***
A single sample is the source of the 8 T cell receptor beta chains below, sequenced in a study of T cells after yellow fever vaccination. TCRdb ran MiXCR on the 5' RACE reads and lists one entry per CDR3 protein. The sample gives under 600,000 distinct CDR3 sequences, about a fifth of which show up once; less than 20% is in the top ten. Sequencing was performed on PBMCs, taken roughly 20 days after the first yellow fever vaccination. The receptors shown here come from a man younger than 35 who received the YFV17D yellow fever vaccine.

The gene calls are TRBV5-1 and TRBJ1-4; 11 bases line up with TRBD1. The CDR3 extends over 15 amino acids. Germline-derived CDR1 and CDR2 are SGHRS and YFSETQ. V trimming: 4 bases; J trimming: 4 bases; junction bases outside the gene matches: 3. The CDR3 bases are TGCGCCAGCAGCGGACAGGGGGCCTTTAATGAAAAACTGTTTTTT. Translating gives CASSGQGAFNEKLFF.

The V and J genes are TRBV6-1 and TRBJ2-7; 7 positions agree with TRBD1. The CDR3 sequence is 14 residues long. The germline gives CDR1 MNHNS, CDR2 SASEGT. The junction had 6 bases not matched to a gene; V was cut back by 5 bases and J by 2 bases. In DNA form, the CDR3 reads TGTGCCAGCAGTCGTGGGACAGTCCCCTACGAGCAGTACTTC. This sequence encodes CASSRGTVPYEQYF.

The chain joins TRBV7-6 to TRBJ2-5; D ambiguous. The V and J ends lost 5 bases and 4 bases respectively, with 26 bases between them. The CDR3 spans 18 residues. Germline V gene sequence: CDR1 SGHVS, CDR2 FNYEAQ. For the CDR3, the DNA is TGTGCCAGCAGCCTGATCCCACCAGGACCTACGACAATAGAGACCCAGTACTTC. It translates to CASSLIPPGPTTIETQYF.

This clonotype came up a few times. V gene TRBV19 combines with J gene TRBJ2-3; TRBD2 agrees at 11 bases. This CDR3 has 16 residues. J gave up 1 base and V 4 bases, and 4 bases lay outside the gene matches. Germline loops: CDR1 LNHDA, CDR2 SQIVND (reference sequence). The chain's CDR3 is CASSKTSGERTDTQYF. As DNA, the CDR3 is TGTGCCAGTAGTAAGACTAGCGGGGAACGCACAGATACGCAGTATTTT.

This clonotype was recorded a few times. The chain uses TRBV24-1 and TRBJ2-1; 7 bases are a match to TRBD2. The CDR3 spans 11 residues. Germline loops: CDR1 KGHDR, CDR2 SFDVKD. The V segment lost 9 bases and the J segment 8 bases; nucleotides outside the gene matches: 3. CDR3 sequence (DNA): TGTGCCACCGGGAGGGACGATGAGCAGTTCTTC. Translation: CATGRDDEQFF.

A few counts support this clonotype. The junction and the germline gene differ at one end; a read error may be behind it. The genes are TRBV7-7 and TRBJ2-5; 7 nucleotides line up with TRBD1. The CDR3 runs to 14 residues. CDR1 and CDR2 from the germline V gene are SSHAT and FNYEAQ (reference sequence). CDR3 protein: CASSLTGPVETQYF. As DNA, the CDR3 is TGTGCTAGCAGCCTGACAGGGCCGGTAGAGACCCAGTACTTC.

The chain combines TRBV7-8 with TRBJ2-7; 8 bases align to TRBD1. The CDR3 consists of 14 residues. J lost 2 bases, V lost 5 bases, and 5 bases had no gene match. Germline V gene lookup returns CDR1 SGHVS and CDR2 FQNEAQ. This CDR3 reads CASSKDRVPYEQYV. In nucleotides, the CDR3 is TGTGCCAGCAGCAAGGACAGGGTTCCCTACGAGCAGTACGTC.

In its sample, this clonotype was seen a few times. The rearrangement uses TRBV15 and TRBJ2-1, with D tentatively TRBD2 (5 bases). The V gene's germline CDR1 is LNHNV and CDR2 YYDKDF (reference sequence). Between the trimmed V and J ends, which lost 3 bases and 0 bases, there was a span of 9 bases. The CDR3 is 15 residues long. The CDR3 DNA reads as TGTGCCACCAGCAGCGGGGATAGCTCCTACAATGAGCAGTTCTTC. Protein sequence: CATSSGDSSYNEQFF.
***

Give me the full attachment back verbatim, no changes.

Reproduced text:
A single sample is the source of the 8 T cell receptor beta chains below, sequenced in a study of T cells after yellow fever vaccination. TCRdb ran MiXCR on the 5' RACE reads and lists one entry per CDR3 protein. The sample gives under 600,000 distinct CDR3 sequences, about a fifth of which show up once; less than 20% is in the top ten. Sequencing was performed on PBMCs, taken roughly 20 days after the first yellow fever vaccination. The receptors shown here come from a man younger than 35 who received the YFV17D yellow fever vaccine.

The gene calls are TRBV5-1 and TRBJ1-4; 11 bases line up with TRBD1. The CDR3 extends over 15 amino acids. Germline-derived CDR1 and CDR2 are SGHRS and YFSETQ. V trimming: 4 bases; J trimming: 4 bases; junction bases outside the gene matches: 3. The CDR3 bases are TGCGCCAGCAGCGGACAGGGGGCCTTTAATGAAAAACTGTTTTTT. Translating gives CASSGQGAFNEKLFF.

The V and J genes are TRBV6-1 and TRBJ2-7; 7 positions agree with TRBD1. The CDR3 sequence is 14 residues long. The germline gives CDR1 MNHNS, CDR2 SASEGT. The junction had 6 bases not matched to a gene; V was cut back by 5 bases and J by 2 bases. In DNA form, the CDR3 reads TGTGCCAGCAGTCGTGGGACAGTCCCCTACGAGCAGTACTTC. This sequence encodes CASSRGTVPYEQYF.

The chain joins TRBV7-6 to TRBJ2-5; D ambiguous. The V and J ends lost 5 bases and 4 bases respectively, with 26 bases between them. The CDR3 spans 18 residues. Germline V gene sequence: CDR1 SGHVS, CDR2 FNYEAQ. For the CDR3, the DNA is TGTGCCAGCAGCCTGATCCCACCAGGACCTACGACAATAGAGACCCAGTACTTC. It translates to CASSLIPPGPTTIETQYF.

This clonotype came up a few times. V gene TRBV19 combines with J gene TRBJ2-3; TRBD2 agrees at 11 bases. This CDR3 has 16 residues. J gave up 1 base and V 4 bases, and 4 bases lay outside the gene matches. Germline loops: CDR1 LNHDA, CDR2 SQIVND (reference sequence). The chain's CDR3 is CASSKTSGERTDTQYF. As DNA, the CDR3 is TGTGCCAGTAGTAAGACTAGCGGGGAACGCACAGATACGCAGTATTTT.

This clonotype was recorded a few times. The chain uses TRBV24-1 and TRBJ2-1; 7 bases are a match to TRBD2. The CDR3 spans 11 residues. Germline loops: CDR1 KGHDR, CDR2 SFDVKD. The V segment lost 9 bases and the J segment 8 bases; nucleotides outside the gene matches: 3. CDR3 sequence (DNA): TGTGCCACCGGGAGGGACGATGAGCAGTTCTTC. Translation: CATGRDDEQFF.

A few counts support this clonotype. The junction and the germline gene differ at one end; a read error may be behind it. The genes are TRBV7-7 and TRBJ2-5; 7 nucleotides line up with TRBD1. The CDR3 runs to 14 residues. CDR1 and CDR2 from the germline V gene are SSHAT and FNYEAQ (reference sequence). CDR3 protein: CASSLTGPVETQYF. As DNA, the CDR3 is TGTGCTAGCAGCCTGACAGGGCCGGTAGAGACCCAGTACTTC.

The chain combines TRBV7-8 with TRBJ2-7; 8 bases align to TRBD1. The CDR3 consists of 14 residues. J lost 2 bases, V lost 5 bases, and 5 bases had no gene match. Germline V gene lookup returns CDR1 SGHVS and CDR2 FQNEAQ. This CDR3 reads CASSKDRVPYEQYV. In nucleotides, the CDR3 is TGTGCCAGCAGCAAGGACAGGGTTCCCTACGAGCAGTACGTC.

In its sample, this clonotype was seen a few times. The rearrangement uses TRBV15 and TRBJ2-1, with D tentatively TRBD2 (5 bases). The V gene's germline CDR1 is LNHNV and CDR2 YYDKDF (reference sequence). Between the trimmed V and J ends, which lost 3 bases and 0 bases, there was a span of 9 bases. The CDR3 is 15 residues long. The CDR3 DNA reads as TGTGCCACCAGCAGCGGGGATAGCTCCTACAATGAGCAGTTCTTC. Protein sequence: CATSSGDSSYNEQFF.